Elizabeth A. Hobson            

Contact Information
Email me
Twitter: @HobsonEA
Skype: eahobson

Postdoctoral Fellow
National Institute for Mathematical and Biological Synthesis (NIMBioS)
University of Tennessee
Knoxville, TN USA

Summary of research interests & projects

I am a biologist who specializes in investigating questions about behavioral ecology, especially those that increase our understanding of animal social interactions. I use a combination of observational, experimental, computational and theoretical techniques to determine how the behavior of individuals leads to the formation of group-level social structures.

Research Interests

Evolution of social structure and complex sociality, social network analysis, animal cognition, temporal dynamics of network structure, dominance hierarchies, social learning, fission-fusion dynamics.

Hobson research overview

Current & upcoming projects
I am a Postdoctoral Fellow at the National Institute for Mathematical and Biological Synthesis (NIMBioS) at the University of Tennessee where I am developing methods to define, quantify, and compare aspects of social complexity across a wide range of species.

My Ph.D. research focused on sociality in a small parrot species (the monk parakeet). I expanded on several aspects of my dissertation work during a short-term postdoc position with Simon DeDeo (Indiana University & Santa Fe Institute). We investigated how individual actions such as aggression contribute to the formation of emergent global social properties such as rank in a dominance hierarchy. Now at NIMBioS, I am adapting these methods to detect the level of social knowledge in many different species in order to link social interaction patterns with group social complexity.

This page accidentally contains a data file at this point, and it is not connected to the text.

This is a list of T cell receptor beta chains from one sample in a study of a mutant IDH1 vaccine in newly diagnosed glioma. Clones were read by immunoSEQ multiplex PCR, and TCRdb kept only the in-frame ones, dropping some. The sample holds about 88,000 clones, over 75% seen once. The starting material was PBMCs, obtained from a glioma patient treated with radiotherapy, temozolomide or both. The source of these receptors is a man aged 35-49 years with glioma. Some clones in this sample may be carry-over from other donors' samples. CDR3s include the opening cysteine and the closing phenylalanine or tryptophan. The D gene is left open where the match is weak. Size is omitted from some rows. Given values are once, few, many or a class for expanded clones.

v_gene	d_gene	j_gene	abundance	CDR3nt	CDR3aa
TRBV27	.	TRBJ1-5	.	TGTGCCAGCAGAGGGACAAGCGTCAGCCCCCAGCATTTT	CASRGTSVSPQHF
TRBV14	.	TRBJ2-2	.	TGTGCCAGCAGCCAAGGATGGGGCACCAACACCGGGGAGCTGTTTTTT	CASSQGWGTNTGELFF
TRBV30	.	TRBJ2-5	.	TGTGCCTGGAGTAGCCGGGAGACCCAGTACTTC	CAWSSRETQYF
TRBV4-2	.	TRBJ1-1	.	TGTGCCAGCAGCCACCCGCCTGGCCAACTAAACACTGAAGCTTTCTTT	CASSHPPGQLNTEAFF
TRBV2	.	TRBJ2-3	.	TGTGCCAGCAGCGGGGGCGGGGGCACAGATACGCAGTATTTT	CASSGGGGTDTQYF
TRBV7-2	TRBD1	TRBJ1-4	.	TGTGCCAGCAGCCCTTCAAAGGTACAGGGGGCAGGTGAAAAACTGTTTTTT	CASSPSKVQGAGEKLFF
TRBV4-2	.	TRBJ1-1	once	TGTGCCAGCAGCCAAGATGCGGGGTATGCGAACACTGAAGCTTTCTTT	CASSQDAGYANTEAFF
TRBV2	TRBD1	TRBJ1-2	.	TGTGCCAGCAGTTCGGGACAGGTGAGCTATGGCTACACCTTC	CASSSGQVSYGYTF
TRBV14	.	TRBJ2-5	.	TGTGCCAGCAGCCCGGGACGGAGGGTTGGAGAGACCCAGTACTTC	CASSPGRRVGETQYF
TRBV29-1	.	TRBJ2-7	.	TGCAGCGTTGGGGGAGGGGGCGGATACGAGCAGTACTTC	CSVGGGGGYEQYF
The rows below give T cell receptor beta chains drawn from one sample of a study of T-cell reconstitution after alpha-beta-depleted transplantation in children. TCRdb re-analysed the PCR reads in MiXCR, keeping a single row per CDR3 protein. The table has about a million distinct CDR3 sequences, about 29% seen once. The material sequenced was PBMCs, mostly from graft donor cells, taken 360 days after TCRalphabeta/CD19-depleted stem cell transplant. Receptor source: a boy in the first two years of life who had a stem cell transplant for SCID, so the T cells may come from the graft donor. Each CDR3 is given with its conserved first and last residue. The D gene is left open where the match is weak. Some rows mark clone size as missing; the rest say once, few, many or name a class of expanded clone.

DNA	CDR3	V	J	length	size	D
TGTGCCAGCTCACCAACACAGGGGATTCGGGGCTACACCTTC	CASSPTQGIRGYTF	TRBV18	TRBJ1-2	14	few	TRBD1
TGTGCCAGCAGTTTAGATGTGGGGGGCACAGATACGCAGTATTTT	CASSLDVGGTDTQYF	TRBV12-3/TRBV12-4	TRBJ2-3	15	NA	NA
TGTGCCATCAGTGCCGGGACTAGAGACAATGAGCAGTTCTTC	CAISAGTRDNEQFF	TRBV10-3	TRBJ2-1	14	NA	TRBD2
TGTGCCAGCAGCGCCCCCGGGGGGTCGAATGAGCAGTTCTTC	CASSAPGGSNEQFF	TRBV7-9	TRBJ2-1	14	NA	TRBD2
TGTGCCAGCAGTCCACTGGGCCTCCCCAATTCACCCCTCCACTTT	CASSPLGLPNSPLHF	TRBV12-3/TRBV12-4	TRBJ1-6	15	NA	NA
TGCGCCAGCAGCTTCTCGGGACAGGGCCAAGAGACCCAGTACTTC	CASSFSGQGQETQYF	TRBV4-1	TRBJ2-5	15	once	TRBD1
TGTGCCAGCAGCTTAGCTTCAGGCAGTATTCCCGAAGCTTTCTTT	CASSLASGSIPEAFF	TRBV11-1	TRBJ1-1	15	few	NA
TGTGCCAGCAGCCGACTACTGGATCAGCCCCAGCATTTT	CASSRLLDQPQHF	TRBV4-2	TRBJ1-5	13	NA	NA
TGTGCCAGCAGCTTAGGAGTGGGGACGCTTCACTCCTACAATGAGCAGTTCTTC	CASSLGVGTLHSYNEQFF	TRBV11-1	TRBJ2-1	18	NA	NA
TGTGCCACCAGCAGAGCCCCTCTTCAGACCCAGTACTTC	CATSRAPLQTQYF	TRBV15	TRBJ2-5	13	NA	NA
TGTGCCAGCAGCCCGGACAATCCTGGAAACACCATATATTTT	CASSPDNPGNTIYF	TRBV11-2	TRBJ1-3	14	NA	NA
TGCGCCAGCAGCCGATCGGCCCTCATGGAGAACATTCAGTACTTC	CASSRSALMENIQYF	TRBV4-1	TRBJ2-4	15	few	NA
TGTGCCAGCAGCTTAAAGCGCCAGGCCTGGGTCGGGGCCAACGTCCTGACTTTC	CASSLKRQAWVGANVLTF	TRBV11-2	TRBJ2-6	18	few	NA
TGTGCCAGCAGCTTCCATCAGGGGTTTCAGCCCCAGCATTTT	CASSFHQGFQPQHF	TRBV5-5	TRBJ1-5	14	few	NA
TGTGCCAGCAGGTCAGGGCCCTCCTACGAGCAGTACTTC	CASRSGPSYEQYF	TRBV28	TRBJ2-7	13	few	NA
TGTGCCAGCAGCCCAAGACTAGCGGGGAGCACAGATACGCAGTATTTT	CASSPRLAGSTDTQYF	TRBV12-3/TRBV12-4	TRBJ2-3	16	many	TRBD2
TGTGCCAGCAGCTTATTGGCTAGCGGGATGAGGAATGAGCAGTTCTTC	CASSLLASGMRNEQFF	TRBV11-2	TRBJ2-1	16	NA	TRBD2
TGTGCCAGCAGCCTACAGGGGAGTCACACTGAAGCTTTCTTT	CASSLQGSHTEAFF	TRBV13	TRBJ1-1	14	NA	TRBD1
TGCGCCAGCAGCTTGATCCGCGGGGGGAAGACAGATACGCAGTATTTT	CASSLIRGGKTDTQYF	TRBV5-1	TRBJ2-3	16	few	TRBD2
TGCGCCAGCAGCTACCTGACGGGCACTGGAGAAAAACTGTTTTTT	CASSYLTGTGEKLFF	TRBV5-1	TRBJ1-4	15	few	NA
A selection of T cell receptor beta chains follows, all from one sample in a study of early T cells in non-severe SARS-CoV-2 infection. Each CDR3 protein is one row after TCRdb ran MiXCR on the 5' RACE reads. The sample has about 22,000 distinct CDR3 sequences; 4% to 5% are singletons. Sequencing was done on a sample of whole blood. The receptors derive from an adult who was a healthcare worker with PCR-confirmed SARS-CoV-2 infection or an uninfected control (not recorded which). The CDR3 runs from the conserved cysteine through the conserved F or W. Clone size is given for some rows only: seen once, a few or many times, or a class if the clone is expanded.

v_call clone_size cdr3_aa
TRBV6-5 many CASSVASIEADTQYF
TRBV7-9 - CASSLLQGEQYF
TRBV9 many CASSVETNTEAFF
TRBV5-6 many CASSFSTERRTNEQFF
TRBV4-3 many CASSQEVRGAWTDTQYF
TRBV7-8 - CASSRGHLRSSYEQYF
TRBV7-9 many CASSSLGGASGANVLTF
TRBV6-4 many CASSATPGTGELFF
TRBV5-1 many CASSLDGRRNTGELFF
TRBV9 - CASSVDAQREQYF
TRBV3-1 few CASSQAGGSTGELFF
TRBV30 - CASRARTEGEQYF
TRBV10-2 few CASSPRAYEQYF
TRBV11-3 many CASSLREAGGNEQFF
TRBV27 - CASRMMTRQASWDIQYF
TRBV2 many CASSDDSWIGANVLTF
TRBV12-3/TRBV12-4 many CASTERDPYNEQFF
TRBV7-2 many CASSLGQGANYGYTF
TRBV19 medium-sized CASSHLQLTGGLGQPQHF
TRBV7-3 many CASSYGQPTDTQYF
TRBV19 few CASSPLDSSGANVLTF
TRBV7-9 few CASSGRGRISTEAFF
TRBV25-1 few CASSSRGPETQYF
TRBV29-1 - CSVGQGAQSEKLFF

Please visit this page for more information on my research projects.

  News & Updates

December 2015
  • I had a great time taking part in a NIMBioS Working Group focused on cooperation and cognition in the context of social hunting. We are putting together a really nice suite of approaches to begin to answer how complex cognitive skills benefit individuals, when animals should be smarter, and how this varies across different species and ecological niches, using the example of collective/cooperative hunting. More detailed overview is here. It's been fun to branch out into thinking about carnivores for a change -- and also has me pondering... why aren't more parrots carnivorous?
November 2015
  • I wrote a new tutorial about describing how to score behavioral events as music, using the program LilyPond
Behavior as music

September 2015
Images (c) Greg Matthews
  • I recorded a video called "Hobson research overview" where I describe my research questions and approaches. This video is based on a lightning talk I gave at the AOU conference this summer.
  • I had a great time at the "Evolution of Warfare" workshop at NIMBioS. Lots of great talks and fresh ideas!